A chart about corporate bonuses that the White House doesn’t want you to see

They're a drop in the bucket compared to what the massive corporate tax cuts actually cost.

Credit: (Photo by Smith Collection/Gado/Getty Images)
Credit: (Photo by Smith Collection/Gado/Getty Images)

Huge corporations and banks like AT&T, Wells Fargo, and Comcast have announced their plans to deliver bonuses to non-executive employees in light of a massive tax cut courtesy of the GOP tax bill.

Under the new tax law, corporations will be taxed at a rate of 21 percent instead of 35 percent.

In a report by Americans For Tax Reform, the conservative group claims one million Americans will get “tax reform bonuses.” Roughly 54 companies have announced their plans to deliver bonuses as a result of a lowered corporate tax rate. The White House has relentlessly promoted this list as proof that the tax cut was a success. Press secretary Sarah Huckabee Sanders started off her first press briefing of 2018 by mentioning all the companies planning on raising wages and increasing investments, adding that “workers are the big beneficiaries” of the corporate tax cut.

President Trump also made a show of these tax reform bonuses.

While the bonuses sound impressive, they’re table scraps compared to the total cost of the corporate tax cut.

The GOP tax bill will cost a total of $1.4 trillion dollars, with the corporate tax cut alone costing a massive one trillion dollars. A ThinkProgress analysis of the Americans for Tax Reform report found that the bonuses total roughly $981 million, only .09 percent of the total cost of the corporate tax cut.

Credit: Adam Peck
Credit: Adam Peck

Corporations have been flush with cash for a while now, with Trump himself repeatedly tweeting about how well the stock market is doing. These entities could have doled out bonuses at any time, but chose to wait until the Republicans passed the most sweeping change to the United States tax code in decades as a publicity stunt to make both their companies and the businessman-turned-politician President Trump look better.

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Companies like Boeing have business reasons to curry favor with the Trump administration. Boeing announced shortly after the tax bill passed that they plan on using the freed up cash from their tax cut to spend $300 million dollars on charitable donations, workforce expansion, and new facilities. Boeing, incidentally, relies on government contracts for much of its business.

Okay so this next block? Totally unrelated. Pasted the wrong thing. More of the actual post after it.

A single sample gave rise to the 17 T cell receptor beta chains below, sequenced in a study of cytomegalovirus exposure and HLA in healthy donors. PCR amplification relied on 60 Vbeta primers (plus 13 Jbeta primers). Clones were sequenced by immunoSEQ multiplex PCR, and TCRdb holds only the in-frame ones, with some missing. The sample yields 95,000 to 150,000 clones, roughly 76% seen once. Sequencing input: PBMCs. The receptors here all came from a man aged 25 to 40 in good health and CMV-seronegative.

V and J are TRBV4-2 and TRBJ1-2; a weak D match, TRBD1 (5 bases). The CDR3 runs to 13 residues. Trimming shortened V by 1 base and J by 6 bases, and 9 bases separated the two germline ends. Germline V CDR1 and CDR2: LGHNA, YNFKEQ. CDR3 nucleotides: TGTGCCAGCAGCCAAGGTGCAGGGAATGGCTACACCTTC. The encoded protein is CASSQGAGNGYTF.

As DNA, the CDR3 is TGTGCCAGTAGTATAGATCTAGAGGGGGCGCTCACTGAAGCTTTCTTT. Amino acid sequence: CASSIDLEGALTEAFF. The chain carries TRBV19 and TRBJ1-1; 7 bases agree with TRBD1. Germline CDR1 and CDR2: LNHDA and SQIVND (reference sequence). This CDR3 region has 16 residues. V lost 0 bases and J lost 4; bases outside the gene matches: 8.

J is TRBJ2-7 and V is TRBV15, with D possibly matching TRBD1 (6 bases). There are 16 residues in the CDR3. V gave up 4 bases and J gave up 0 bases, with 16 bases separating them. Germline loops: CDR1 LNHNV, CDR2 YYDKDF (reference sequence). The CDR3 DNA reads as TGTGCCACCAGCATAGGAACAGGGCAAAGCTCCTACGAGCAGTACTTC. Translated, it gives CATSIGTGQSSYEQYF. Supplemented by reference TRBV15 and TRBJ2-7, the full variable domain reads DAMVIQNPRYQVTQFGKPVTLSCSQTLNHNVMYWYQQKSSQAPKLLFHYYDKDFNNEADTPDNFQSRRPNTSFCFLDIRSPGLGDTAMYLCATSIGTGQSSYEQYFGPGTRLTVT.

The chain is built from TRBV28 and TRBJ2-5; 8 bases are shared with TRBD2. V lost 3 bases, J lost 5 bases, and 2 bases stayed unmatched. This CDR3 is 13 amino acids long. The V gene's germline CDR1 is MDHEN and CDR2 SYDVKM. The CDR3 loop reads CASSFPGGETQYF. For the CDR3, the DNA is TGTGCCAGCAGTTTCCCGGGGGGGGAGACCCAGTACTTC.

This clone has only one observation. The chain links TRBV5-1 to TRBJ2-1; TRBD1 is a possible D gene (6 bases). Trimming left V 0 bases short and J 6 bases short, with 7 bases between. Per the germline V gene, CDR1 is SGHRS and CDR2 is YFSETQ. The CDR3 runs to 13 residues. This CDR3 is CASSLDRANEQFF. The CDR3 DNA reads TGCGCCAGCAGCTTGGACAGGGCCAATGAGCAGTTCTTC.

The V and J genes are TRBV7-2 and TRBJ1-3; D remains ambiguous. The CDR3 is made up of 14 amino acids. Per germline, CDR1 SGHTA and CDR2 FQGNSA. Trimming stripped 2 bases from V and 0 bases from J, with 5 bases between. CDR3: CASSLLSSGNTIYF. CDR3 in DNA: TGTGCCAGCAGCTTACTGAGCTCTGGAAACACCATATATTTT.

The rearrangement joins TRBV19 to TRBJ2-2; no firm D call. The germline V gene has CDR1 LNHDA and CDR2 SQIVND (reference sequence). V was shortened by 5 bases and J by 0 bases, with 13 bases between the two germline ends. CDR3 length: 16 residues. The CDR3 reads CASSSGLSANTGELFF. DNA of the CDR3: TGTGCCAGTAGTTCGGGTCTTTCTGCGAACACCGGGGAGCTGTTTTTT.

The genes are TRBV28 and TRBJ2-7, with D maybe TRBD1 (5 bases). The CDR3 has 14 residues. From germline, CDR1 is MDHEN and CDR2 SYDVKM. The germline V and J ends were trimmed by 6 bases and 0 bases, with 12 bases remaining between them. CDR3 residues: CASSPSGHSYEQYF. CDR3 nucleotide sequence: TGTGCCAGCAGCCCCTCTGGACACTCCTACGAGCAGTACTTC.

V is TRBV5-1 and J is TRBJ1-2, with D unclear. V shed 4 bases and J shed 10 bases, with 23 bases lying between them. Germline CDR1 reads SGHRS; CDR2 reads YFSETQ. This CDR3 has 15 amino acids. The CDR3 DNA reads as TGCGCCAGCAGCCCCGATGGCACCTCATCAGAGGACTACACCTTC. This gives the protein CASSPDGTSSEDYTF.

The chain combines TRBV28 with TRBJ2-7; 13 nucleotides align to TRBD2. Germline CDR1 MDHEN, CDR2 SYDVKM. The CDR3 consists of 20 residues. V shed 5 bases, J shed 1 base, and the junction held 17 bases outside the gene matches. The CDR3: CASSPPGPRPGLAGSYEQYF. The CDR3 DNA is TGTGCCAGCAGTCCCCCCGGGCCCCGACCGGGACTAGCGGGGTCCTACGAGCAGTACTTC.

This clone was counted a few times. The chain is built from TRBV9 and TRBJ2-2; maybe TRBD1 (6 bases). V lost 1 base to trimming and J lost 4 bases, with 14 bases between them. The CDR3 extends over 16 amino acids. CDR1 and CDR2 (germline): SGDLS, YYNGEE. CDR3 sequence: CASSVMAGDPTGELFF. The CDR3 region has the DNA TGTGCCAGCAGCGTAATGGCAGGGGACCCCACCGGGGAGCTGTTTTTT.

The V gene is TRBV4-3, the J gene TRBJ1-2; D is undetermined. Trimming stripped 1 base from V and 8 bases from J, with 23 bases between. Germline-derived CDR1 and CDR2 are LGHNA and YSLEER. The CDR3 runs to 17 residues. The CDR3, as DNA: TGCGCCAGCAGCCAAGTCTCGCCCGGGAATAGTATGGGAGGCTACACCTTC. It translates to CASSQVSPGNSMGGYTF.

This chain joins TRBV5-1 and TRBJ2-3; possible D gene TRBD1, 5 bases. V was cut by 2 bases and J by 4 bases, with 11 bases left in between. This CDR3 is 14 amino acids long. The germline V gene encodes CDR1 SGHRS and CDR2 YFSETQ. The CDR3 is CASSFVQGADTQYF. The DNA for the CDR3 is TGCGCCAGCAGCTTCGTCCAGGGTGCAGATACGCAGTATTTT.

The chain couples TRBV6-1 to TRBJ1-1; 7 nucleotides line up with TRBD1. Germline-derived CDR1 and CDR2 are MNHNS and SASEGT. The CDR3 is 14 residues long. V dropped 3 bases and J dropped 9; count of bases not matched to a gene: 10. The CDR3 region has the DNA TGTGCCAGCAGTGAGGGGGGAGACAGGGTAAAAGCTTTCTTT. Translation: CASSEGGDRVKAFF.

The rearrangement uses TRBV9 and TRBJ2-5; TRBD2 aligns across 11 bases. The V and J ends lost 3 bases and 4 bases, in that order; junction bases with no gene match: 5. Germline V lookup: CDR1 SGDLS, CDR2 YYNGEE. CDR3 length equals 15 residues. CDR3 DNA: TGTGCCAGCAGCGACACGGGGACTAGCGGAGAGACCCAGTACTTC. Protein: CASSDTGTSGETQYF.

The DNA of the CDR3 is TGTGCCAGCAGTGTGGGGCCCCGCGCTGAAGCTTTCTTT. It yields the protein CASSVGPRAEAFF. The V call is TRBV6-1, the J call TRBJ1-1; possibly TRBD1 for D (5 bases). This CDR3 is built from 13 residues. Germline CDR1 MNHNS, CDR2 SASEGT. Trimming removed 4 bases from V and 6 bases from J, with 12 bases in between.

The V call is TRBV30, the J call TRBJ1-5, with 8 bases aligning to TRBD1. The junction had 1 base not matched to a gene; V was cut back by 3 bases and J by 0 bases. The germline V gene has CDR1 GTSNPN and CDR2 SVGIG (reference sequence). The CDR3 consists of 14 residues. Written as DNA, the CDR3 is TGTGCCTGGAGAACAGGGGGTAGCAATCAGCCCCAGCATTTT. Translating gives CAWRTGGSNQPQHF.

“On behalf of all of our stakeholders, we applaud and thank Congress and the administration for their leadership in seizing this opportunity to unleash economic energy in the United States,” said Boeing CEO Dennis Muilenburg in a statement. “It’s the single-most important thing we can do to drive innovation, support quality jobs and accelerate capital investment in our country.”

AT&T announced 2,000 employees will be receiving bonuses worth $1,000 while increasing their capital expenditures by $1 billion. AT&T has been seeking to acquire Time Warner, for which the Justice Department is suing to block the merger. Trump has previously described the merger as “not good for the country.” AT&T announced their bonuses just before Trump spoke at a White House event celebrating the legislative victories.

AT&T, however, is also in the process of laying off thousands of employees, according to the Communication Workers of America (CWA) union, which represents AT&T workers. CWA filed a lawsuit against the company claiming that some of those layoffs are needless, and that the timing of the terminations — just two weeks before Christmas — represents “an extraordinary act of corporate cruelty.”

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Comcast, which promised $1,000 bonuses to 100,000 employees as a result of the tax bill, laid off 500 employees just before Christmas as well.

Some companies had these bonuses and wage raises planned well before the tax bill was passed. Wells Fargo, for instance, announced in late December the bank will raise their minimum wage to $15. Advocates of the tax plan were quick to point out these raises as proof that these corporate tax cuts will help American workers. Wells Fargo CEO Time Sloan later clarified to CNN Money that the wage raises were planned and not tied to the Republican tax bill.

Raising the base wage at Wells Fargo $1.50 to $15 will cost the bank roughly $80 million, a figure dwarfed by its $3.7 billion total savings. A Goldman Sachs report obtained by ThinkProgress found that eight of America’s biggest banks will receive a $15.3 billion windfall next year, ranging from $704 million and $3.7 billion.